How to reduce your exposure to toxic chemicals

There are thousands of chemicals in our furniture, electronics, cleaning products, building materials, clothing, etc., and only a fraction of them are regulated. Yet growing evidence links many of these substances (stain and water repellents, flame retardants, antimicrobials and others) to diabetes, cancer, thyroid disease, immune system dysfunction and effects on the cognitive development of children. The Green Science Policy Institute has advice on how to avoid some of these most common chemicals:

  • When purchasing upholstered furniture, look for a TB 117-2013 label indicating that the item does not contain flame retardants.
  • Replace upholstered furniture that has a TB 117 label, which indicates flame retardants.
  • Furniture and children’s products filled with polyester or wool instead of foam are unlikely to contain added flame retardants.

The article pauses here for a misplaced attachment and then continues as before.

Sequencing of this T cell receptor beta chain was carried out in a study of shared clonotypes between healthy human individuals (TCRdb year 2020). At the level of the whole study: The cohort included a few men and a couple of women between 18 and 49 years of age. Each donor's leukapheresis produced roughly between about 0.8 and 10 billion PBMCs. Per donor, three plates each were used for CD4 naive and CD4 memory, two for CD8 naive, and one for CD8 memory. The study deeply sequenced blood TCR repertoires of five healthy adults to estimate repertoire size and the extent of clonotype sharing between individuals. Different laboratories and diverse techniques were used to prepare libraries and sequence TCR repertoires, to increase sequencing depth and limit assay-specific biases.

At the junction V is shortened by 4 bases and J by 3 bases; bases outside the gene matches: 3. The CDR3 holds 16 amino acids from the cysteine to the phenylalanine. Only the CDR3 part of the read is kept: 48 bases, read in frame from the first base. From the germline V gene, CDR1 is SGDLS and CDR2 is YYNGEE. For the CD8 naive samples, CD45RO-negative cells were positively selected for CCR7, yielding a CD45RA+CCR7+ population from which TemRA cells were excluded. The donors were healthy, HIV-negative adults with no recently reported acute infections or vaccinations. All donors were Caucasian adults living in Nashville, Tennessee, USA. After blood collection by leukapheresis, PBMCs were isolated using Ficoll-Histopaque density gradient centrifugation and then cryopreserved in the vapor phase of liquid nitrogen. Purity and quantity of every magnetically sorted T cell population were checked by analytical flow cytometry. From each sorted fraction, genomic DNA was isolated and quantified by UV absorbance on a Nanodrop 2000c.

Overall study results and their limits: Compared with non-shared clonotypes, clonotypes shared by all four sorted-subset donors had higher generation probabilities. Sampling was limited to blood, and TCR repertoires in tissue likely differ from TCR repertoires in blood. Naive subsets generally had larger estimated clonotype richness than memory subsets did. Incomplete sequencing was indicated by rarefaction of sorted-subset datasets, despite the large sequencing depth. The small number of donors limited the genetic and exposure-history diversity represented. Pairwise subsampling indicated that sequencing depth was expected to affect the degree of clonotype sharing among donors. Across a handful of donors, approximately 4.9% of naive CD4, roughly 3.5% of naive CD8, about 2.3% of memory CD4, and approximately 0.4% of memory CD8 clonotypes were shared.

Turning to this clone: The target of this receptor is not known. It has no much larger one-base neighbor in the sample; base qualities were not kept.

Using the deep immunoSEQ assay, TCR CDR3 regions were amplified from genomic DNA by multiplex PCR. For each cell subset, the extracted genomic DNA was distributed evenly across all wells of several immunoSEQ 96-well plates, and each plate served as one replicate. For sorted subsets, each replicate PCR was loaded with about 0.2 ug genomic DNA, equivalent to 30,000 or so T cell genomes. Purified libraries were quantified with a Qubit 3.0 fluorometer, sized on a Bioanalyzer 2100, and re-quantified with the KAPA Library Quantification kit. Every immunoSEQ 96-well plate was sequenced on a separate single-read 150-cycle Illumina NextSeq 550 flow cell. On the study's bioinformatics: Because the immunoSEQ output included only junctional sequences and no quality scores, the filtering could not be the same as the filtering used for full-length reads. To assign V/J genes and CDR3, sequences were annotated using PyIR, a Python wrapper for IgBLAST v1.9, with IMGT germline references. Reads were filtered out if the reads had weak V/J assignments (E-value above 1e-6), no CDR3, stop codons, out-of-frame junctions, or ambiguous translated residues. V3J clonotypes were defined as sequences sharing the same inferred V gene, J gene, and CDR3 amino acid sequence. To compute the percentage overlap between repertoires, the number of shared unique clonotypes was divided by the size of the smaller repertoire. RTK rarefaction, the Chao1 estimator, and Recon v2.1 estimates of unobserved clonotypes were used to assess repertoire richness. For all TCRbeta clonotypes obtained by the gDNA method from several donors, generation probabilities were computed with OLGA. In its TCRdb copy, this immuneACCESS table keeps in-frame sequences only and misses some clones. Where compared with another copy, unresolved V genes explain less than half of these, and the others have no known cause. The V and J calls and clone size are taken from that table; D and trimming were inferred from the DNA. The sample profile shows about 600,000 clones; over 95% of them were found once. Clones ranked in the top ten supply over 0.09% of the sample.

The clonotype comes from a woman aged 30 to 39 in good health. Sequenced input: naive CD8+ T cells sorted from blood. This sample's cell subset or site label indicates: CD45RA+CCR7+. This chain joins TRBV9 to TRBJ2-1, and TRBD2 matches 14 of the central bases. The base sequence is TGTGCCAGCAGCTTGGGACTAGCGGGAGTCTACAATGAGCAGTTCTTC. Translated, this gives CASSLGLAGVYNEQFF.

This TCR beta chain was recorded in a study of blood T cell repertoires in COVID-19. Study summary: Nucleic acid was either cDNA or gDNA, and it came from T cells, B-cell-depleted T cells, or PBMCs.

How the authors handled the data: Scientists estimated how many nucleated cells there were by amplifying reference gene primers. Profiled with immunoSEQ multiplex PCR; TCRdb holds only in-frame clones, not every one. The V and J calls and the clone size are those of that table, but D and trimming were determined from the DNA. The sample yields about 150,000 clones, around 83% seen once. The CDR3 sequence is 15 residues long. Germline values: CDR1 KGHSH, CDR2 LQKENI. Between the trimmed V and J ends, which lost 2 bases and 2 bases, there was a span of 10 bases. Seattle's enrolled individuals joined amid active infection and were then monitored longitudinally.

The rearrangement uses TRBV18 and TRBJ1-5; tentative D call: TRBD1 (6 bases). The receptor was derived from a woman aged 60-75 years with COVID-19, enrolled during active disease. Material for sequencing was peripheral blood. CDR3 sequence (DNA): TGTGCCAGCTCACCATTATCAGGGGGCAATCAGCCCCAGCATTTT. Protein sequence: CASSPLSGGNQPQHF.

• To reduce dust levels indoors, vacuum with a HEPA filter, damp mop and dust with a damp cloth.
  • Wash your hands often, especially before eating or preparing food.
  • Avoid using glued padding made from recycled polyurethane foam or waste material.
  • Tell manufacturers, retailers and government agencies that you want products without flame retardants.
  • Choose carpets and textiles without water and stain repellents (known as PFAS), which are often sprayed on after the product is manufactured.
  • Beware of products labeled “PFOA-free,” a chemical in the PFAS family, as they often contain similar chemicals instead.
  • Avoid personal care products with “perfluor”, “polyfluor”, indicating the presence of PFAS and “PTFE” (PFAS) chemicals on the label.

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